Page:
Right now, the world is at place in which no one could have ever imagined. ‘Self-isolation’, ‘social distancing’ and ‘personal quarantine’ are phrases heard every day. Workplaces have closed their doors, while the entire sporting world has put its collective campaign on hold.
While away from one another, this period of down time has allowed many to enjoy experiences that they wouldn’t regularly get. Parties with friends become online Zoom conferences, while one on one hangouts become FaceTime calls. The NHL continues to air NHL Rewind ‘classic’ hockey games nightly on its major broadcasters.
Although missing the aspect of social interaction, sports fans worldwide are left thinking what could have been, with thoughts of despair, loneliness, disappointment and racism.
On Friday, much like most of the 31 NHL cubs have done, the New York Rangers hosted a live online Zoom conference with draft pick K’Andre Miller. As the 2018 first round selection responded to a variety of questions online, the video chat was compromised and a continual onslaught of derogatory racial slurs were repeated towards Miller in the textual ‘Chat’ portion of the conversation.
Despite seeing the perpetrator’s words, Miller (a 20-year-old of African-American descent) carried on with the conversation, visibly shaken. The online hockey community was quick to jump on the egregious deed, calling out the ‘hacker’ who had called out Miller.
First on the scene professionally, was current Rangers defenceman, and former Winnipeg Jet Jacob Trouba. The seven-year NHL pro – who in the near future is expected to suit up on defence alongside Miller – immediately Tweeted out a message of support to Miller, very shortly after the news of the derogatory racial responses became public.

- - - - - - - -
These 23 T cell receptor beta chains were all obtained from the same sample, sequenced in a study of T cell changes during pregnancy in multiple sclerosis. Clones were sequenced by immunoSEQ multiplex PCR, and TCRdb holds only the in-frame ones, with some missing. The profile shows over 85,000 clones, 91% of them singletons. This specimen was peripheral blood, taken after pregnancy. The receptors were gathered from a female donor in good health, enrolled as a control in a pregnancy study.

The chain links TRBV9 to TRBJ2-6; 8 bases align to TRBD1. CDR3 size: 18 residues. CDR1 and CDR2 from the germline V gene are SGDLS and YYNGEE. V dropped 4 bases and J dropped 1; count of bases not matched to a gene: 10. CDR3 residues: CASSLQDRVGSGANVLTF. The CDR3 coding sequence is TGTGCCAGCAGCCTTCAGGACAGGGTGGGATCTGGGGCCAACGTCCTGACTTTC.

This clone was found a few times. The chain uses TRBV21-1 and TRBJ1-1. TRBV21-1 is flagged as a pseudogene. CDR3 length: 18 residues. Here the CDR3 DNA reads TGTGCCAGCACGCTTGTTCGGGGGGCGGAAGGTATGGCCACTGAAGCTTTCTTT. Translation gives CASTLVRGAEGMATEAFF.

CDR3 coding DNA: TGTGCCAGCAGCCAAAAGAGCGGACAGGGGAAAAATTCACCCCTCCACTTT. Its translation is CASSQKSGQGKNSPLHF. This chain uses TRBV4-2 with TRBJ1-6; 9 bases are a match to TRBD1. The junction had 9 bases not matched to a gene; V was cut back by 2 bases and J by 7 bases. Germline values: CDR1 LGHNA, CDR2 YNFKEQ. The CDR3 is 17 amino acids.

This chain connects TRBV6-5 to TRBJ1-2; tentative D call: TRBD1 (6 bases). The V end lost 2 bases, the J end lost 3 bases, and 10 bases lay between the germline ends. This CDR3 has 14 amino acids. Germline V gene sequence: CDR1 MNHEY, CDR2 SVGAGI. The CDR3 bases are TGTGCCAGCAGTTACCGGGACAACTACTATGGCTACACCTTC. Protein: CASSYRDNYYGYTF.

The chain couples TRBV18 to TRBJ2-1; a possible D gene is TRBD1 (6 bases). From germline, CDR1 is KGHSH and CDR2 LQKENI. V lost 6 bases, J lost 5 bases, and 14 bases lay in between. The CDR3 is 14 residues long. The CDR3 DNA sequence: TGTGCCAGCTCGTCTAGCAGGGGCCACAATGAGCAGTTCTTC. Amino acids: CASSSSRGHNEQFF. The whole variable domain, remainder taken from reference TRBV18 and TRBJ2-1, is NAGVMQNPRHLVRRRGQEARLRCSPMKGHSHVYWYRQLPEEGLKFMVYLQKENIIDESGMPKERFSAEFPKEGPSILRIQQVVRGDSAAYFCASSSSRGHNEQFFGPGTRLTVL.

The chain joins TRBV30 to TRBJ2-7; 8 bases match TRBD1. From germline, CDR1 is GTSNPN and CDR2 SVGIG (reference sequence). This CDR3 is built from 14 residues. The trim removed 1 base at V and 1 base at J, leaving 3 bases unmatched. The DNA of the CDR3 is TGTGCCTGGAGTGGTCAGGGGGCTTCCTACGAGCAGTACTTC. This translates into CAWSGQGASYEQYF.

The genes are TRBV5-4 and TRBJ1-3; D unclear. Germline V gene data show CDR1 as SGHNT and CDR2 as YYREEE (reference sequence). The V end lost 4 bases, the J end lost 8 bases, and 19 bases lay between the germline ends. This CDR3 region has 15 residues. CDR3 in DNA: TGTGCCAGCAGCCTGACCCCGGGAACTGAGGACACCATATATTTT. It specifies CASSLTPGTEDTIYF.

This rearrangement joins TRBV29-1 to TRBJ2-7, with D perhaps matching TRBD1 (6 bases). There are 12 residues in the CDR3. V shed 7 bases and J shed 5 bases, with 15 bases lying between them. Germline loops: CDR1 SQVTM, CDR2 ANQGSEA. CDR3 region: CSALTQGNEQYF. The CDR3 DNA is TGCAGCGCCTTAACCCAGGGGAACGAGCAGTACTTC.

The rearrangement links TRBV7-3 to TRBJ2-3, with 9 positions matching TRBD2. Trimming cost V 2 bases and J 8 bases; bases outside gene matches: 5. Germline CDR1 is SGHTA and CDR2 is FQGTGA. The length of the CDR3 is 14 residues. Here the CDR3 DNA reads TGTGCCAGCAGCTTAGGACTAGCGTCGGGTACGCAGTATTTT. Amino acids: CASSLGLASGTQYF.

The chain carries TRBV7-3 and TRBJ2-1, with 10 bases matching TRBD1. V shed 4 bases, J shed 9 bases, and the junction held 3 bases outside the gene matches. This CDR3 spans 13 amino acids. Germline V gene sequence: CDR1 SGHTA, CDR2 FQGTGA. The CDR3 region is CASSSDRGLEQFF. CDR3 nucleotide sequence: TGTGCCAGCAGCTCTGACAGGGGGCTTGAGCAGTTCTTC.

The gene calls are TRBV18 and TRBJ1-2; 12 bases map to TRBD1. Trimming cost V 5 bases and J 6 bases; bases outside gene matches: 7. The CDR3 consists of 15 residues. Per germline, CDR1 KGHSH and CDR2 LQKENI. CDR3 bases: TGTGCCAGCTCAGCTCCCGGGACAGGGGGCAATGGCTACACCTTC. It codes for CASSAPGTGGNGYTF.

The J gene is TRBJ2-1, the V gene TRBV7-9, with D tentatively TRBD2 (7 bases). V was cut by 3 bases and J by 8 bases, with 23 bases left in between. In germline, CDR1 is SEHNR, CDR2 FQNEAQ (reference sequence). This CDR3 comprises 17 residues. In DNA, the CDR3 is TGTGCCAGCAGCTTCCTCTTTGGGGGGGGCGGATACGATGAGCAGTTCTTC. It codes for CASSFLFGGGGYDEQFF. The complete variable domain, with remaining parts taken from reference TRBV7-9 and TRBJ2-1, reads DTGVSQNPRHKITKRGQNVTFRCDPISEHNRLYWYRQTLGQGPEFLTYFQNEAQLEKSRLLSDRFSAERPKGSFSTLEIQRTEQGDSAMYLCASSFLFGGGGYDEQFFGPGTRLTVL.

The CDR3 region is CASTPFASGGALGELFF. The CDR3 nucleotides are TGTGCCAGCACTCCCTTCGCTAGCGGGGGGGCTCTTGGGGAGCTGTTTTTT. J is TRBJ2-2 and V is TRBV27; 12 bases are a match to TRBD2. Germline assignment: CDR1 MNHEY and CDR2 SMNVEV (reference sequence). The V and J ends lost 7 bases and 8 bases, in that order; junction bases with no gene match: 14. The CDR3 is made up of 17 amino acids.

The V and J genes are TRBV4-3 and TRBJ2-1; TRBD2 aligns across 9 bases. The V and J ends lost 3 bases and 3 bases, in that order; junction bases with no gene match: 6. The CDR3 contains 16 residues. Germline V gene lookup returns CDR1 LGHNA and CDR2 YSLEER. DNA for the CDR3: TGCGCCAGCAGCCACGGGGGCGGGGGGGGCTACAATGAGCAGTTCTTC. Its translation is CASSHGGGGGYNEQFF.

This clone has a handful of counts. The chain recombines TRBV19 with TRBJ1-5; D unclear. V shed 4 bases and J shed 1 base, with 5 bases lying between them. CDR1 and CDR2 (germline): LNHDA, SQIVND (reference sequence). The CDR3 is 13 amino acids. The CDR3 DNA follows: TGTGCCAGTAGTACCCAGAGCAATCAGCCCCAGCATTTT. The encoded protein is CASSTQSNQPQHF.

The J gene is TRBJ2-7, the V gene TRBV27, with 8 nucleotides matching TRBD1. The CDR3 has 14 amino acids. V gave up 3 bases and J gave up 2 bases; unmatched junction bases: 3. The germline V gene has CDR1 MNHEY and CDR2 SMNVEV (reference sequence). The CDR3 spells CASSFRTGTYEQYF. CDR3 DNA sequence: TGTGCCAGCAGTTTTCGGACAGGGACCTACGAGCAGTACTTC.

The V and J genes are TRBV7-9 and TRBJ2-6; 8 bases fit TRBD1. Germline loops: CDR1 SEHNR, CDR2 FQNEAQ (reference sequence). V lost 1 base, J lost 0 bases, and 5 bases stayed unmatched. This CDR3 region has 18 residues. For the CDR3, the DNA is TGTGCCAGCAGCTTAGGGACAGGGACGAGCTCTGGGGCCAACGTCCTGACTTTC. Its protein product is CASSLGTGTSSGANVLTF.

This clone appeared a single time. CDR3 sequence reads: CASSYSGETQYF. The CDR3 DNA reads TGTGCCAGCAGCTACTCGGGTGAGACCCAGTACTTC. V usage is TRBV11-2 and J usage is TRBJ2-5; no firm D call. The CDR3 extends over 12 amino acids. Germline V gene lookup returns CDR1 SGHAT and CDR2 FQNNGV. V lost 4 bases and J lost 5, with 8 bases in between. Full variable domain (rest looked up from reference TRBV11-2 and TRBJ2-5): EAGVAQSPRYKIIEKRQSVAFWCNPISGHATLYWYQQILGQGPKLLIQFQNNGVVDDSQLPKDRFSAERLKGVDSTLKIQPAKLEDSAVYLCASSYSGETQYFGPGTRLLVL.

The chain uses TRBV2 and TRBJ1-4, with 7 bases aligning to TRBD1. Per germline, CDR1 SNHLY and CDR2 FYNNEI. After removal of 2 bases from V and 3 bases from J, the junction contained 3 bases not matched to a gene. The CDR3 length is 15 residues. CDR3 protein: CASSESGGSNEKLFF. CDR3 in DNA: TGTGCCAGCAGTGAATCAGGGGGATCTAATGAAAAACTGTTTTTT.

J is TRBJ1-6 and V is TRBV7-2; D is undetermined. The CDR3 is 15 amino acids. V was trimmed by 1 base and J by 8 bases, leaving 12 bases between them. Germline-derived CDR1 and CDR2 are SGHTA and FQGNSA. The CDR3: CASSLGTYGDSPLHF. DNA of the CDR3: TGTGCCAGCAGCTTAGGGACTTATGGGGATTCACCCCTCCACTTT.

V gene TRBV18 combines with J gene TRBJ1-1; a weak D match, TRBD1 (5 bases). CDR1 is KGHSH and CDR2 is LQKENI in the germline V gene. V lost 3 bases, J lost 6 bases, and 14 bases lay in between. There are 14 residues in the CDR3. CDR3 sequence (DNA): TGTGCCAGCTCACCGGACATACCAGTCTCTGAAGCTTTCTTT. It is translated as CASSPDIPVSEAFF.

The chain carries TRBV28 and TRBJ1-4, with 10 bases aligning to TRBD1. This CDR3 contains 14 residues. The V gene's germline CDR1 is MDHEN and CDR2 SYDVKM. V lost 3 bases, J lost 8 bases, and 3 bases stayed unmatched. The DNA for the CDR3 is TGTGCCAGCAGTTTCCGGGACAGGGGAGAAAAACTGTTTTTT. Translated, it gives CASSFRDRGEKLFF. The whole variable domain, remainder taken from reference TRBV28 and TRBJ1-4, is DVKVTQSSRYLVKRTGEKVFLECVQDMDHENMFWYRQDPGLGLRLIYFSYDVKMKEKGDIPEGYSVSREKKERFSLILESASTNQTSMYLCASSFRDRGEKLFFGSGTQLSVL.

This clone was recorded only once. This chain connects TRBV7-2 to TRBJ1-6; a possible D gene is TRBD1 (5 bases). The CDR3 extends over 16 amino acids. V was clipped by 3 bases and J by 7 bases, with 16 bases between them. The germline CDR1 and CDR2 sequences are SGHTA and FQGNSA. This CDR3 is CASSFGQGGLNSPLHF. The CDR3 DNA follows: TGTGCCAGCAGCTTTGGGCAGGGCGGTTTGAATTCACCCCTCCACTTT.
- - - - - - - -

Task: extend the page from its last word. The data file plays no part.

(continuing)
“What happened today was inexcusable and cowardly,” Trouba Tweeted. “Racism has no place in the hockey community or the world. K’Andre we are excited to have you as a part of the New York Rangers and I look forward to having you as a teammate.”
A variety of Trouba’s Rangers teammates and league opponents either liked or retweeted his message.
Shortly after Trouba’s message was released, the Rangers released a public statement, condemning the attacker for his actions:
“We held an online video chat with fans and New York Rangers prospect K’Andre Miller, during which a vile individual hijacked the chat to post racial slurs, which we disabled as soon as possible. We were incredibly appalled by this behaviour, which has no place online, on the ice, or anywhere, and we are investigating the matter.”
Shortly thereafter the NHL also responded to the degrading act of racism:
“The National Hockey League is appalled that a video call arranged today by the New York Rangers to introduce their fans to one of the league’s incoming stars, K’Andre Miller, was hacked with racist, cowardly taunts. The person who committed this despicable act is in no way an NHL fan and is not welcome in the hockey community. No one deserves to be subjected to such ugly treatment and it will not be tolerated in our league. We join with the Rangers in condemning this disgusting behaviour.”
Miller, who signed his three-year, entry-level contract with the Rangers back in March, has not yet made a public statement, or responded to a request for comment.